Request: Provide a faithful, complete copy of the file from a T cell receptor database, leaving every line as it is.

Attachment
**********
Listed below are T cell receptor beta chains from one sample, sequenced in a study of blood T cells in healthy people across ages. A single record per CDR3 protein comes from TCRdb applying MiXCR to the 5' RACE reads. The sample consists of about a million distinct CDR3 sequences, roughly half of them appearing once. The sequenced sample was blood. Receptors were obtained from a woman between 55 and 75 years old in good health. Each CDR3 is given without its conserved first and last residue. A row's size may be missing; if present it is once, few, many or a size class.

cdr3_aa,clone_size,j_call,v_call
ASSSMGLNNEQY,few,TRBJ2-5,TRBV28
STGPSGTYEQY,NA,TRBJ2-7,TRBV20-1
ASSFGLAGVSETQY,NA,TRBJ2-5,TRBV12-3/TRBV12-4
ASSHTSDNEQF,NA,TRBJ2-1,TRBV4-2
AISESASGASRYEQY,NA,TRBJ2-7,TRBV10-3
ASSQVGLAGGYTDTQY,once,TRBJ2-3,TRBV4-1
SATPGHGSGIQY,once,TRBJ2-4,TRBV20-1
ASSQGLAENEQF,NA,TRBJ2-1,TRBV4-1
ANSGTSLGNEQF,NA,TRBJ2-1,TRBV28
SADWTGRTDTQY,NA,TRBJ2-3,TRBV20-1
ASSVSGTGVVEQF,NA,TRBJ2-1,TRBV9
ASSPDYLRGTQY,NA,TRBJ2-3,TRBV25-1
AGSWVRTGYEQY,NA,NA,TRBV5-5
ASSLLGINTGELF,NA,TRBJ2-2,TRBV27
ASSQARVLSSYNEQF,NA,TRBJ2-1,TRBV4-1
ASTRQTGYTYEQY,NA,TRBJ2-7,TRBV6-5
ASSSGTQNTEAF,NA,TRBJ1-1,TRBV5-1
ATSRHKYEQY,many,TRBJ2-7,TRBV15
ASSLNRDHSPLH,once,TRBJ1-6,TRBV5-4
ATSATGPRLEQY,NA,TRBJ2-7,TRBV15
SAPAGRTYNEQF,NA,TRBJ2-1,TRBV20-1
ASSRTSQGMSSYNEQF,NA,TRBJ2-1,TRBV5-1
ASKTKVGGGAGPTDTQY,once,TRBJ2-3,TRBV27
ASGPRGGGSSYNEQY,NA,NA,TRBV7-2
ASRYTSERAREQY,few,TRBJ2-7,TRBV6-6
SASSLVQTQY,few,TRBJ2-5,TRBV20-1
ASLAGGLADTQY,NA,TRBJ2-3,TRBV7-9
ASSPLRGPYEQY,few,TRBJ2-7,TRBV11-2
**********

Listed below are T cell receptor beta chains from one sample, sequenced in a study of blood T cells in healthy people across ages. A single record per CDR3 protein comes from TCRdb applying MiXCR to the 5' RACE reads. The sample consists of about a million distinct CDR3 sequences, roughly half of them appearing once. The sequenced sample was blood. Receptors were obtained from a woman between 55 and 75 years old in good health. Each CDR3 is given without its conserved first and last residue. A row's size may be missing; if present it is once, few, many or a size class.

cdr3_aa,clone_size,j_call,v_call
ASSSMGLNNEQY,few,TRBJ2-5,TRBV28
STGPSGTYEQY,NA,TRBJ2-7,TRBV20-1
ASSFGLAGVSETQY,NA,TRBJ2-5,TRBV12-3/TRBV12-4
ASSHTSDNEQF,NA,TRBJ2-1,TRBV4-2
AISESASGASRYEQY,NA,TRBJ2-7,TRBV10-3
ASSQVGLAGGYTDTQY,once,TRBJ2-3,TRBV4-1
SATPGHGSGIQY,once,TRBJ2-4,TRBV20-1
ASSQGLAENEQF,NA,TRBJ2-1,TRBV4-1
ANSGTSLGNEQF,NA,TRBJ2-1,TRBV28
SADWTGRTDTQY,NA,TRBJ2-3,TRBV20-1
ASSVSGTGVVEQF,NA,TRBJ2-1,TRBV9
ASSPDYLRGTQY,NA,TRBJ2-3,TRBV25-1
AGSWVRTGYEQY,NA,NA,TRBV5-5
ASSLLGINTGELF,NA,TRBJ2-2,TRBV27
ASSQARVLSSYNEQF,NA,TRBJ2-1,TRBV4-1
ASTRQTGYTYEQY,NA,TRBJ2-7,TRBV6-5
ASSSGTQNTEAF,NA,TRBJ1-1,TRBV5-1
ATSRHKYEQY,many,TRBJ2-7,TRBV15
ASSLNRDHSPLH,once,TRBJ1-6,TRBV5-4
ATSATGPRLEQY,NA,TRBJ2-7,TRBV15
SAPAGRTYNEQF,NA,TRBJ2-1,TRBV20-1
ASSRTSQGMSSYNEQF,NA,TRBJ2-1,TRBV5-1
ASKTKVGGGAGPTDTQY,once,TRBJ2-3,TRBV27
ASGPRGGGSSYNEQY,NA,NA,TRBV7-2
ASRYTSERAREQY,few,TRBJ2-7,TRBV6-6
SASSLVQTQY,few,TRBJ2-5,TRBV20-1
ASLAGGLADTQY,NA,TRBJ2-3,TRBV7-9
ASSPLRGPYEQY,few,TRBJ2-7,TRBV11-2